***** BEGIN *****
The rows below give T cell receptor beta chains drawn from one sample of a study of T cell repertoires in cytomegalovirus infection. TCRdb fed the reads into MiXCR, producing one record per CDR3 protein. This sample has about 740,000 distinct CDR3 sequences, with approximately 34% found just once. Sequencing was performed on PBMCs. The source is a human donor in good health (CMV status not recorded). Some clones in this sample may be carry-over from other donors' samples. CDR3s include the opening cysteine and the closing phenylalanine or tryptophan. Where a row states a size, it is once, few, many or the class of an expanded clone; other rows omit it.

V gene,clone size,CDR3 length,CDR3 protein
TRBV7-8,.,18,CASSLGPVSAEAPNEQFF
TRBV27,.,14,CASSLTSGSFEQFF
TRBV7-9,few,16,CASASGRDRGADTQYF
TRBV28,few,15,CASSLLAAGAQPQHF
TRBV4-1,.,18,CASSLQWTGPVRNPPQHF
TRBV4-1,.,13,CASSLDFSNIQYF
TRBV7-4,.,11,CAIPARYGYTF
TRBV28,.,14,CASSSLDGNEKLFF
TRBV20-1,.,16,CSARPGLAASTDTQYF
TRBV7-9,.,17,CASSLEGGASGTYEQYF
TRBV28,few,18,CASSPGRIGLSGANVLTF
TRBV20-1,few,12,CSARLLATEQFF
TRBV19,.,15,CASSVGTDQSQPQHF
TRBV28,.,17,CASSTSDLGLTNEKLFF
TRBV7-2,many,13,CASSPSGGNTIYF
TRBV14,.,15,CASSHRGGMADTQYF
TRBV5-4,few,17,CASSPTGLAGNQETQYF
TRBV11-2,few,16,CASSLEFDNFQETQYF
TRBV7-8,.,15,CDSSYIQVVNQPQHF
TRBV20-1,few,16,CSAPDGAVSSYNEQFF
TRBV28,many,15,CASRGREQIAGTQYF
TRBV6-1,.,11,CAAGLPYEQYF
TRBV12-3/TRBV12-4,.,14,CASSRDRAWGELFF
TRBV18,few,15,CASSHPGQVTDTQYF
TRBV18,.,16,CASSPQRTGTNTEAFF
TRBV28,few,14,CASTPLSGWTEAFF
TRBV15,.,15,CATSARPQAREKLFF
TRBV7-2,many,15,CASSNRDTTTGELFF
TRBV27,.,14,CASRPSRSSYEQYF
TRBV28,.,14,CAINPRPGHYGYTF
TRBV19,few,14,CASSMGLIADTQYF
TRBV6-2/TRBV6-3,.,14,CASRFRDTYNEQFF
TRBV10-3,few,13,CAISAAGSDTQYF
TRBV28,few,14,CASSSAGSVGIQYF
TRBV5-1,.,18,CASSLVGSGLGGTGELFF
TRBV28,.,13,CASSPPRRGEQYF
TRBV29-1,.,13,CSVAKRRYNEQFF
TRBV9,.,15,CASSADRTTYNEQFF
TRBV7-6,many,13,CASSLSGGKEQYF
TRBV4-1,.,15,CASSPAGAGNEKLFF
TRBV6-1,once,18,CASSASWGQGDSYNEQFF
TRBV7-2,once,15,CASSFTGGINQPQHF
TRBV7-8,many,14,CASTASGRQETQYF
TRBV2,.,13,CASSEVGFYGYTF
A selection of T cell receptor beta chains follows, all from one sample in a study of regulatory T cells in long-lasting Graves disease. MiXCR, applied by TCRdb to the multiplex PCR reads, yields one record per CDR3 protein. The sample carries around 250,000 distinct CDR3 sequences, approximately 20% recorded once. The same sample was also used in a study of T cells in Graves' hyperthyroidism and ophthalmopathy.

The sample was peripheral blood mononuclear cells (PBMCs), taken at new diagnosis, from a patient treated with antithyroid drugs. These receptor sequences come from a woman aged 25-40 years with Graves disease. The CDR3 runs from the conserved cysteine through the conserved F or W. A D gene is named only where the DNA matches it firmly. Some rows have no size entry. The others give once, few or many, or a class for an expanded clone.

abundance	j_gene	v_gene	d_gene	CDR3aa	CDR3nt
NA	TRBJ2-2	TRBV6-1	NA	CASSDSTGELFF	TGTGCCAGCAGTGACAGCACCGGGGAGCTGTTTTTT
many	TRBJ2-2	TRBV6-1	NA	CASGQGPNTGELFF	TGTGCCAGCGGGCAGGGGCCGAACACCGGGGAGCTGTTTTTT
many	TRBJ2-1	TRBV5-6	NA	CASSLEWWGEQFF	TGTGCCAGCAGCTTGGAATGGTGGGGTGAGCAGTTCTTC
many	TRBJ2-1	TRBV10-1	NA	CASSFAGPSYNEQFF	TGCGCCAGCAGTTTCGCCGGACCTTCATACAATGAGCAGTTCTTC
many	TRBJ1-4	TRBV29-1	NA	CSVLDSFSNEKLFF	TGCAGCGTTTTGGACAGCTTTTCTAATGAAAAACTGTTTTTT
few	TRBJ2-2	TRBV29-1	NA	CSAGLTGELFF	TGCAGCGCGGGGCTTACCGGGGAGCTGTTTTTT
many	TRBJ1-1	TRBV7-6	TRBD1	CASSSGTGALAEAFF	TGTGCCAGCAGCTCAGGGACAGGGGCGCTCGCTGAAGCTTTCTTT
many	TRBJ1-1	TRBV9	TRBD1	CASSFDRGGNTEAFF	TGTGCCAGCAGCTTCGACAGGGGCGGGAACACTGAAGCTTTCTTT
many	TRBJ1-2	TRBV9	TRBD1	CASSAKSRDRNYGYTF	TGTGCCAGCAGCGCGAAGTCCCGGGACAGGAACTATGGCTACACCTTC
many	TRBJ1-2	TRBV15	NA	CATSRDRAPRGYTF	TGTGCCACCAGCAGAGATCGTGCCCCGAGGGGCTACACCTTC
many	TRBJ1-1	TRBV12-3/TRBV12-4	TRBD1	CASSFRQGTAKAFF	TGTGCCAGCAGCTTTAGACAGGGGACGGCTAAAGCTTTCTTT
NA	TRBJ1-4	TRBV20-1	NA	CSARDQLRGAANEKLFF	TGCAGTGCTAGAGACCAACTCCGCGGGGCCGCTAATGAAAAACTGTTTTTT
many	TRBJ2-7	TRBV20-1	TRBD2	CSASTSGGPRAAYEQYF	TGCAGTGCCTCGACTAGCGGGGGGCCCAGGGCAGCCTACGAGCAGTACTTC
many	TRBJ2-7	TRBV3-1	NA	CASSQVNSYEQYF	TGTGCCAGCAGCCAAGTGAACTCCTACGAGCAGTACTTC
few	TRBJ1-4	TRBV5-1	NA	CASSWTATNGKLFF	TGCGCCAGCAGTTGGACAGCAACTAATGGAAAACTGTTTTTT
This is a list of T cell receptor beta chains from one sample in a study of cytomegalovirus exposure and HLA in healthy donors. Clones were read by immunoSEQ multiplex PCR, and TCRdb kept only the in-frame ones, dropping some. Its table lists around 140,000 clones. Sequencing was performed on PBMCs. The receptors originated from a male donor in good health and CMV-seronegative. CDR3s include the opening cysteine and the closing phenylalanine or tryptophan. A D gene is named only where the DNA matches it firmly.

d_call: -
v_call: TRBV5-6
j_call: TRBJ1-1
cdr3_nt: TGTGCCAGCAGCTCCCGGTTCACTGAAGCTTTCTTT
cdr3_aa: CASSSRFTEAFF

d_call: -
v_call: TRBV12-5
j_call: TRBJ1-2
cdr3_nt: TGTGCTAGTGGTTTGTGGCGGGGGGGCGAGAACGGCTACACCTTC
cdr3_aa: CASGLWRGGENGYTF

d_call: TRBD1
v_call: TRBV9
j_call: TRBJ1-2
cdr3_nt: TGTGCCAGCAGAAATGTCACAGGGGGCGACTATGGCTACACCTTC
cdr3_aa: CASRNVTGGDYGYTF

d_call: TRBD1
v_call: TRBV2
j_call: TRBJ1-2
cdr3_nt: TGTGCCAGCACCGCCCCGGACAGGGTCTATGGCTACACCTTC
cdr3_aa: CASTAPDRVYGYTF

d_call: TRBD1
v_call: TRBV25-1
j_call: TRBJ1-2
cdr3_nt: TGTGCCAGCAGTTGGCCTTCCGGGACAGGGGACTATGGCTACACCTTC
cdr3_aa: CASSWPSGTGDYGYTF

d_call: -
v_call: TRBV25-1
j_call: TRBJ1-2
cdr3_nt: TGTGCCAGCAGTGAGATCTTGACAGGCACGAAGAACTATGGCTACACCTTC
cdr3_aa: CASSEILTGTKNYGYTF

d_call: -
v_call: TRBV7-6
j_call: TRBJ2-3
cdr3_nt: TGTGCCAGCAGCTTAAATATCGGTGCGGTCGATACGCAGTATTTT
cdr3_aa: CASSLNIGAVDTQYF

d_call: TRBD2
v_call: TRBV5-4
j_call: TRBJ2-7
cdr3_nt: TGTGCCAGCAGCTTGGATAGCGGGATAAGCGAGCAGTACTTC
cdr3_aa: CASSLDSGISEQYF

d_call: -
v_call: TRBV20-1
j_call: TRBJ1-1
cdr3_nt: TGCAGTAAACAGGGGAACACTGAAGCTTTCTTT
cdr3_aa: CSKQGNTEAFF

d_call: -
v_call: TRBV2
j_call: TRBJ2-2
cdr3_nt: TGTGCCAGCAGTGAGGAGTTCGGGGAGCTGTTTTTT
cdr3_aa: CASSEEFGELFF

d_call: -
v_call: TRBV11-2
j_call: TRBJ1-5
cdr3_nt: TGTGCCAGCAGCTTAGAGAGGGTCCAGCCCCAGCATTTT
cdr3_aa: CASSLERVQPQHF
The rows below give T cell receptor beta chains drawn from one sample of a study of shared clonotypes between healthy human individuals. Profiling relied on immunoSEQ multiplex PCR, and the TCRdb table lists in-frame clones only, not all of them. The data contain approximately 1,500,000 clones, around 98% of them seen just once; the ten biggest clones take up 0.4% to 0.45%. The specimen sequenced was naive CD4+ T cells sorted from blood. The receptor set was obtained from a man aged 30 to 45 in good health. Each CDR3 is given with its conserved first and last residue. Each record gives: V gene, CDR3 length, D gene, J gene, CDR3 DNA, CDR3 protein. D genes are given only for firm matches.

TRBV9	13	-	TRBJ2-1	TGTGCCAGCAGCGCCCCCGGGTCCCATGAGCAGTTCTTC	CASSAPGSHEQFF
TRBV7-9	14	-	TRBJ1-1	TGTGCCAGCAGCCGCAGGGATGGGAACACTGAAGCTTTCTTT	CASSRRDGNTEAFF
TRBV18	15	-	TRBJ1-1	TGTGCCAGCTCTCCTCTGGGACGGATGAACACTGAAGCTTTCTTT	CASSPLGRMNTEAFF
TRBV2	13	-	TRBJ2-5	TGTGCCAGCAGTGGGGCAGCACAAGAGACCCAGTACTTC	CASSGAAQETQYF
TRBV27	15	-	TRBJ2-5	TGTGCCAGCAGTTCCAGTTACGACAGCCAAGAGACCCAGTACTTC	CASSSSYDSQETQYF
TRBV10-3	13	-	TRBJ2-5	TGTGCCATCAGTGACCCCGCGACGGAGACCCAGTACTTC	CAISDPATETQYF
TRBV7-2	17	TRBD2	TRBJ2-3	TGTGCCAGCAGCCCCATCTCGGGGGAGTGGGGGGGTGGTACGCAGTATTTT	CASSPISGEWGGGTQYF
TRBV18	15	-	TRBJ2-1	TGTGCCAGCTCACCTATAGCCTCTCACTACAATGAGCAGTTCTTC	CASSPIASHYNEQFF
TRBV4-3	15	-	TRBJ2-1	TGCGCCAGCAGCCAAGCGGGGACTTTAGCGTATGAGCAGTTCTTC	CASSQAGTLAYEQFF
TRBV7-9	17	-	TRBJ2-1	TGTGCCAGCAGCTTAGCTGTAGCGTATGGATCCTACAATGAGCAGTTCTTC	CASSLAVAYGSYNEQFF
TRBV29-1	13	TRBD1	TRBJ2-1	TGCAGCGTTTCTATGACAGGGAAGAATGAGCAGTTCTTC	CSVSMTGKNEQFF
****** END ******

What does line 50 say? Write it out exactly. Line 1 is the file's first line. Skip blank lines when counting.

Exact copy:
NA	TRBJ2-2	TRBV6-1	NA	CASSDSTGELFF	TGTGCCAGCAGTGACAGCACCGGGGAGCTGTTTTTT